Movies. I love them. Action, Drama, SciFi, Classics, Dramatic Thrillers, Animated, and maybe even an occasional RomCom. Okay, RomComs only if my lovely wants to go. Since I came to rural VA, I have not gone to the cinema as much as I did in Dallas. But this weekend, I do want to see Midway.
But it didn’t do too well by the Rotten Tomatoes rating. Do I go? Wait for stream options? Just ignore? I’ll probably go, I mean, this is the type of flick that screams ‘Big Screen’ … Go Big or Go home.
But I got to thinking. What would it be like if your church service was rated by Rotten Tomatoes. I know this truth, people already judge the services. Too loud. Poor music choices. Pastor (me) didn’t wear clothes I like, and where is his tie? People aren’t friendly. Why do we have to shake hands? Nobody shook my hand. Too warm, too cool.
And the classic … somebody sat in my seat.
Now, believe or not, most pastors do pay attention to criticism. And very often, it hurts. I mean, who wants to hear where people think you messed up? And since they say for every one compliment, there are about 10-20 criticisms, the odds are worship leaders hear a lot more negative than positive.
Here are a few things about Rotten Tomato scoring, and some things for worship leaders to think about.
RT is a score that is done by select few. By those who have a record of reviewing movies. They have to be approved to be taken into consideration for the official RT score. Presently, there are about 3000 ‘Approved TomatoMeter Critics.’ It is not made by the casual viewer or even non-viewers. Some places will consider criticism from people who haven’t even seen the movie. Church leaders will hear from all types of people, and the comments are often about preferences. But worship leaders … you are truly there for an audience of One, for the opinion of One, and for the purpose of only One. Yes you may learn from others’ opinions, and iron is to sharpen iron, but ultimately remember … an audience of One.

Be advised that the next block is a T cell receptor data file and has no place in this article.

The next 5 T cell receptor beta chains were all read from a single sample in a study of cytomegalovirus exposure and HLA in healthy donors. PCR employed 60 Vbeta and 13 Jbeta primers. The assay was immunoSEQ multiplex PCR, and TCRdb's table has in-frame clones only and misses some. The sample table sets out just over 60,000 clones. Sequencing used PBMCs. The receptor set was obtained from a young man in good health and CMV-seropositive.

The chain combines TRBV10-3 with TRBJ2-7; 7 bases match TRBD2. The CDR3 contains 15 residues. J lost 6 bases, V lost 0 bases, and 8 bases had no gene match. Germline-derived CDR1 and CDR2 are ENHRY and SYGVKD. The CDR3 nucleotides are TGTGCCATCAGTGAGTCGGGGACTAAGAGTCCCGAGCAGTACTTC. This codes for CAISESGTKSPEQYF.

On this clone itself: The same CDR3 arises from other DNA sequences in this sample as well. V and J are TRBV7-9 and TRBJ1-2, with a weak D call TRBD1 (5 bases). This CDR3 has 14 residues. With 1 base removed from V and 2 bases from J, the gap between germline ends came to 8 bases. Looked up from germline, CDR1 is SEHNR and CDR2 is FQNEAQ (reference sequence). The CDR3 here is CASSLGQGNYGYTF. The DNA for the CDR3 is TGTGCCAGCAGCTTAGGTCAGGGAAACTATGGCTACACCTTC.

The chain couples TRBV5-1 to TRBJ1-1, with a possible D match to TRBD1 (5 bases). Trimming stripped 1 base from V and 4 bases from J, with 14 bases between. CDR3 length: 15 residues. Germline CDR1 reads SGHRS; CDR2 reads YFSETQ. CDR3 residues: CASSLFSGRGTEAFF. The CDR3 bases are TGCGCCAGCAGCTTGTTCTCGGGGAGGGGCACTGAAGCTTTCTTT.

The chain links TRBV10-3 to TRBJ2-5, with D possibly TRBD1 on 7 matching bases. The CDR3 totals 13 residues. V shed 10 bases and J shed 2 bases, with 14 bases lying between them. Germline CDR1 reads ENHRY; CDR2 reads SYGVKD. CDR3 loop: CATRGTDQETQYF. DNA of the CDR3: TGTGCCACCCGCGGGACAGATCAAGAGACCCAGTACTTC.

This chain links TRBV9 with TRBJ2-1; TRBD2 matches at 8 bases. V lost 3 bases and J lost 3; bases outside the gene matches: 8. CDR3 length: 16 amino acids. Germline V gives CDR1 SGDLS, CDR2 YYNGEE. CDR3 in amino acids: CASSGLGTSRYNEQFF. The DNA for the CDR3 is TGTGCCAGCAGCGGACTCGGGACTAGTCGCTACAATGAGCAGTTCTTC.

You are truly there for an audience of One, for the opinion of One, and for the purpose of only One!
RT often is critical over things the cast has no control over. A movie was made, but compared to other movies that had bigger budget, was marketed better, and timed better. Some movies hit the screens when society is going through something that makes the movie awkward or already outdated. A sequel doesn’t excel like the first. A fellow actor fell from grace, and that tainted the movie as a whole. In worship, how do you control being compared to churches like Life Church or Gateway or Brooklyn Tab? How do deal with a great song choice that comes from an artist that made poor life choices? In an internet driven world, how do pastors even compete with Groeschel, Jeremiah, or Jeffries?
God gives opportunities, talents, and open doors that differ from person to person, place to place. So worship leaders, stop the comparison game and be the best God made you.
RT may impact success, but not always. There are times the two are connected. An unknown indie movie may go big when word gets out. A potential blockbuster may bomb because critics are listened to. But in worship scenarios, maybe there was just one person God wanted to really reach. You may felt you blew it, people seem unimpressed, but that one person was touched by God through a specific song, a quip from the sermon, an impromptu testimony, a truth about God’s love. Numbers and compliments are not the measure of success. You can do big things for numbers and compliments, but that is not why we should be there.
So, leave the tomatoes at home this Sunday … and worship from the heart, doing your best, and for the audience of One.